“We have whales with legs, we have whales with feet, we have amphibious forms that look like weird seals,” Scott said. “We’ve got all these wonderful transitional morphologies, most of which were not described at the time even when the second version of ‘Pandas’ came out.”· Another omission, Miller said, is on the subject of extinction.
Throughout evolutionary history, new organisms appear and disappear all the time in the fossil record. “If they were perfectly intricately designed organisms,” Miller asks, “why do they die?”For example, there have been 22 documented species of elephants that have roamed the Earth. “If all 22 species were intelligently designed, why does he need 22 tries for two successful elephants?” Miller asked.
Darwin’s evolutionary theory explains it “quite nicely,” Miller said: In the struggle for existence, some will perish.Reach Lauri Lebo at 771-2092 or firstname.lastname@example.org.
Excerpts from ‘Of Pandas and People’
On the intelligent designer· From page 14: “Darwinian evolution locates the origin of new organisms in material causes, the accumulation of individual traits. That is akin to saying the origin of a palace is in the bits of marble added to the tool shed. Intelligent design, by contrast, locates the origin of new organisms in an immaterial cause: in a blueprint, a plan, a pattern, devised by an intelligent agent.”
· From page 58: “. . . the experimental work on the origin of life and the molecular biology of living cells is consistent with the hypothesis of intelligent design. What makes this interpretation so compelling is the amazing correlation between the structure of informational molecules (DNA, protein) and our universal experience that such sequences are the result of intelligent causes. This parallel strongly suggests that life itself owes its origin to a master intellect.”· From page 150, “Intelligent design (cause) — Any theory that attributes an action, function, or the structure of an object to the creative mental capacities of a personal agent.”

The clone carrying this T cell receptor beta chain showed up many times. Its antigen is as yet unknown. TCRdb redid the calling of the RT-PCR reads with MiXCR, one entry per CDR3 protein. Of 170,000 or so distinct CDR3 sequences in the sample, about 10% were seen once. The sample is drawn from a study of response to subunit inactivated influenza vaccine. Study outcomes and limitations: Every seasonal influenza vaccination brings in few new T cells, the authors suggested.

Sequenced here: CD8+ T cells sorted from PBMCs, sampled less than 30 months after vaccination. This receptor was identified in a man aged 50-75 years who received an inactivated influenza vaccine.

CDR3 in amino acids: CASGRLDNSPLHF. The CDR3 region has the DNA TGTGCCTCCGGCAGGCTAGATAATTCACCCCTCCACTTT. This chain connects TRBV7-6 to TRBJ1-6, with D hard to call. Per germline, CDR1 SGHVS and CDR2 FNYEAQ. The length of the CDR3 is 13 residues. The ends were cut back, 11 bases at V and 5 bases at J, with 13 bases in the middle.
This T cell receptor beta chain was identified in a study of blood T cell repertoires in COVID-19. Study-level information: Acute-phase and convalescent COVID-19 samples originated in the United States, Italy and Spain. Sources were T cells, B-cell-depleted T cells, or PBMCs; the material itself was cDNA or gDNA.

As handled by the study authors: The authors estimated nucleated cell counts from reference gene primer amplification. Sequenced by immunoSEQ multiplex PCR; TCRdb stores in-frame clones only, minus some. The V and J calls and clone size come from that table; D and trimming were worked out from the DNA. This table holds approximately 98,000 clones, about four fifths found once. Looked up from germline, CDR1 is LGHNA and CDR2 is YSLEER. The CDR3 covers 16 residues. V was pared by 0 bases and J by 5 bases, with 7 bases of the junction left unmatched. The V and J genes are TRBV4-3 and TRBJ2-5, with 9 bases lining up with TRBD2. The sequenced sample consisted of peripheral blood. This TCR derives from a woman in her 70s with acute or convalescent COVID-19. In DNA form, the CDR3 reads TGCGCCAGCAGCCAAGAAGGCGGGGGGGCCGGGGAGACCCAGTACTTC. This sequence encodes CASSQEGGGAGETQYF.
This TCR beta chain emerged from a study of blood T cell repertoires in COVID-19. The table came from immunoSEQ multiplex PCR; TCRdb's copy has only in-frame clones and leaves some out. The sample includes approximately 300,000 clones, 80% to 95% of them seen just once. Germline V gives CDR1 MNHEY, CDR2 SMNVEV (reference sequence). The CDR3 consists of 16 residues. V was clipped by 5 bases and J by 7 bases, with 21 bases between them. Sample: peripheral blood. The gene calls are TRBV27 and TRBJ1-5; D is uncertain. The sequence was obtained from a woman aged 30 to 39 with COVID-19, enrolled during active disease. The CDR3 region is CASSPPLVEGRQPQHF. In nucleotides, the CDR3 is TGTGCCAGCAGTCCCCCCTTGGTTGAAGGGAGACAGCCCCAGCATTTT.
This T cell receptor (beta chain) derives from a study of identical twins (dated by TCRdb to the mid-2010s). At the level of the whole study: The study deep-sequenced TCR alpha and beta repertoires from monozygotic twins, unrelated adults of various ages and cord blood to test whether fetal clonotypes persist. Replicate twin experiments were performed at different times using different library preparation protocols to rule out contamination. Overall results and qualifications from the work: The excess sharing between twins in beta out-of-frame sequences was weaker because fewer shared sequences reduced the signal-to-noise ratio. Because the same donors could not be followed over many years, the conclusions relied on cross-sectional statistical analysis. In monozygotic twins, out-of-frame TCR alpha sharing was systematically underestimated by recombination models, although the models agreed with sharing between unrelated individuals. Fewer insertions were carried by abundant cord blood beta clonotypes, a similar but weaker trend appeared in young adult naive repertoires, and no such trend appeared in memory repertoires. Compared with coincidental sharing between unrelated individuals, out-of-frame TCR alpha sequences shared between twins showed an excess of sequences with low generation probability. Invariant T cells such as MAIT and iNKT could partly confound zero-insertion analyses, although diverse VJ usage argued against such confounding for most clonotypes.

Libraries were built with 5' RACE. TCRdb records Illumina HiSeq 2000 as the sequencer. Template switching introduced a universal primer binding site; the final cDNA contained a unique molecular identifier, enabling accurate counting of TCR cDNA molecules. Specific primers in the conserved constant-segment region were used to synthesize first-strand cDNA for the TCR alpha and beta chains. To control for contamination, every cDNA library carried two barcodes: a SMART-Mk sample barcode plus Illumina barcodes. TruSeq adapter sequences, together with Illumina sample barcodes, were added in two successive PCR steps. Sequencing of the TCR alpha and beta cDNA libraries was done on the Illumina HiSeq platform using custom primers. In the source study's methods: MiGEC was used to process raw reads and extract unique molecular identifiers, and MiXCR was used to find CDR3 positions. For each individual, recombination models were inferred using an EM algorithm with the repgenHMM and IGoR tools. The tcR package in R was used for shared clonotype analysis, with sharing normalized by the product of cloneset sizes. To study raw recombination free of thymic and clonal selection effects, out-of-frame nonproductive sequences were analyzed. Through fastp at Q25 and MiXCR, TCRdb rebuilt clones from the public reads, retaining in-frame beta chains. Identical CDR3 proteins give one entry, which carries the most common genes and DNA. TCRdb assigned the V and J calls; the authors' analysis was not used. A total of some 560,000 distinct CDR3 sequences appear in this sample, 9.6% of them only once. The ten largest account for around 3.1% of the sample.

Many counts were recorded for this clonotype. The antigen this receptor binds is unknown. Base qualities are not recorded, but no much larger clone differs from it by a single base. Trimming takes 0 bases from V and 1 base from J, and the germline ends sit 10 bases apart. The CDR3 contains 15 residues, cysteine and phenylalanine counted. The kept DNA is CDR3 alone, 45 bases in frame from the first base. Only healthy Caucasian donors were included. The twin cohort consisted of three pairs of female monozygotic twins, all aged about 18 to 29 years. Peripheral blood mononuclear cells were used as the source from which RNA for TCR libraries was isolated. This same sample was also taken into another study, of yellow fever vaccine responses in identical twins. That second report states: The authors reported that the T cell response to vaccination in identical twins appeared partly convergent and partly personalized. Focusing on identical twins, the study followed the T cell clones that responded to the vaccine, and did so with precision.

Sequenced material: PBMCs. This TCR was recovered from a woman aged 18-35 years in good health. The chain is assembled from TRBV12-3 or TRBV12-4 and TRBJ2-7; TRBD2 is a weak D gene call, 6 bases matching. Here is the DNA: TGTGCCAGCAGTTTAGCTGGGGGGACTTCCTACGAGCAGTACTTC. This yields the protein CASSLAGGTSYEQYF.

“Pandas” further defines intelligent design, on page 150, “In biology, the theory that biological organisms owe their origin to a preexistent intelligence.”
On Earth’s age· From page 92: “While design proponents are in agreement on these significant observations about the fossil record, they are divided on the issue of the earth’s age. Some take the view that the earth’s history can be compressed into a framework of thousands of years, while others adhere to the standard old earth chronology.”
On transitional specimens in fossil record· From page 96: “The gaps result from the imperfect nature of the fossil record, only a small part of which was preserved, and it seems unlikely that future research will fill them. Support for the theory of evolution must come from other fields of study.”· From page 99-100: “Darwinists object to the view of intelligent design because it does not give a natural cause explanation of how the various forms of life started in the first place. Intelligent design means that various forms of life began abruptly through an intelligent agency, with their distinctive features already intact — fish with fins and scales, birds with feathers, beaks, and wings, etc. Some scientists have arrived at this view since fossil forms first appear in the rock record with their distinctive features intact, and apparently fully functional, rather than gradually developing. No creatures with a partial wing or partial eye are known.”
On whales evolving· From page 101: “The absence of unambiguous transitional fossils is illustrated by the fossil record of whales. The earliest forms of whales occur in rocks of Eocene age, dated some 50 million years ago, but little is known of their possible ancestors. By and large, Darwinists believe that whales evolved from a land mammal. The problem is that there are no clear transitional fossils linking land mammals to whales.”